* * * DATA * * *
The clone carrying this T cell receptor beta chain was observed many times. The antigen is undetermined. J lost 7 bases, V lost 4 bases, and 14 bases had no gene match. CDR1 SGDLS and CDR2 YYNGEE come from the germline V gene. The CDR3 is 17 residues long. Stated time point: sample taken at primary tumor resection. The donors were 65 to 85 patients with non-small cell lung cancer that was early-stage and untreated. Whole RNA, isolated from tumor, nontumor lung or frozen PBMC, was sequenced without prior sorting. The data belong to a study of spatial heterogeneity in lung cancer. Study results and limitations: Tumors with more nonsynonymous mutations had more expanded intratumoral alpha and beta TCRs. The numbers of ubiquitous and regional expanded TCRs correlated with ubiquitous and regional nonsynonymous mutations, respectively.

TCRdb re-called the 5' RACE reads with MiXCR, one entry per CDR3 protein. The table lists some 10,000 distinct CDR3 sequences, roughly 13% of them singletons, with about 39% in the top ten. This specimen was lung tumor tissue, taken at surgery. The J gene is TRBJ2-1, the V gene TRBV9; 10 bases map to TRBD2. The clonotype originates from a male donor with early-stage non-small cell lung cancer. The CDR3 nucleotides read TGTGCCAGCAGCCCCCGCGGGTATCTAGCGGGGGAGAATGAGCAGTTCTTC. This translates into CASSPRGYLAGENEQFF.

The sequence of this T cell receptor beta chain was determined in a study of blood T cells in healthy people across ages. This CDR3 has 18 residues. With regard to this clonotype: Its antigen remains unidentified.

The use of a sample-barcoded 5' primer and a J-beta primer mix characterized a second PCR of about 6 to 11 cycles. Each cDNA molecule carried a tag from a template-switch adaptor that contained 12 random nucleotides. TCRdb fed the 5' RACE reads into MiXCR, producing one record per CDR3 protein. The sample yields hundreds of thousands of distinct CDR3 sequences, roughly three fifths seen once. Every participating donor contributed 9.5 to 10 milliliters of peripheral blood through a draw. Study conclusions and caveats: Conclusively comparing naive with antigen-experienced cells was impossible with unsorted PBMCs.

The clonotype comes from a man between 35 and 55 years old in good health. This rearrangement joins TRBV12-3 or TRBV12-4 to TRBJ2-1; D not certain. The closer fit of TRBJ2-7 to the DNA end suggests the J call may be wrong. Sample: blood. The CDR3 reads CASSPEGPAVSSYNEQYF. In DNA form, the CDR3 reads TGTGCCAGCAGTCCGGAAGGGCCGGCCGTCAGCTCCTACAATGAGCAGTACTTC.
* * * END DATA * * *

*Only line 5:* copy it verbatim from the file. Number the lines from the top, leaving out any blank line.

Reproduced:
The clonotype comes from a man between 35 and 55 years old in good health. This rearrangement joins TRBV12-3 or TRBV12-4 to TRBJ2-1; D not certain. The closer fit of TRBJ2-7 to the DNA end suggests the J call may be wrong. Sample: blood. The CDR3 reads CASSPEGPAVSSYNEQYF. In DNA form, the CDR3 reads TGTGCCAGCAGTCCGGAAGGGCCGGCCGTCAGCTCCTACAATGAGCAGTACTTC.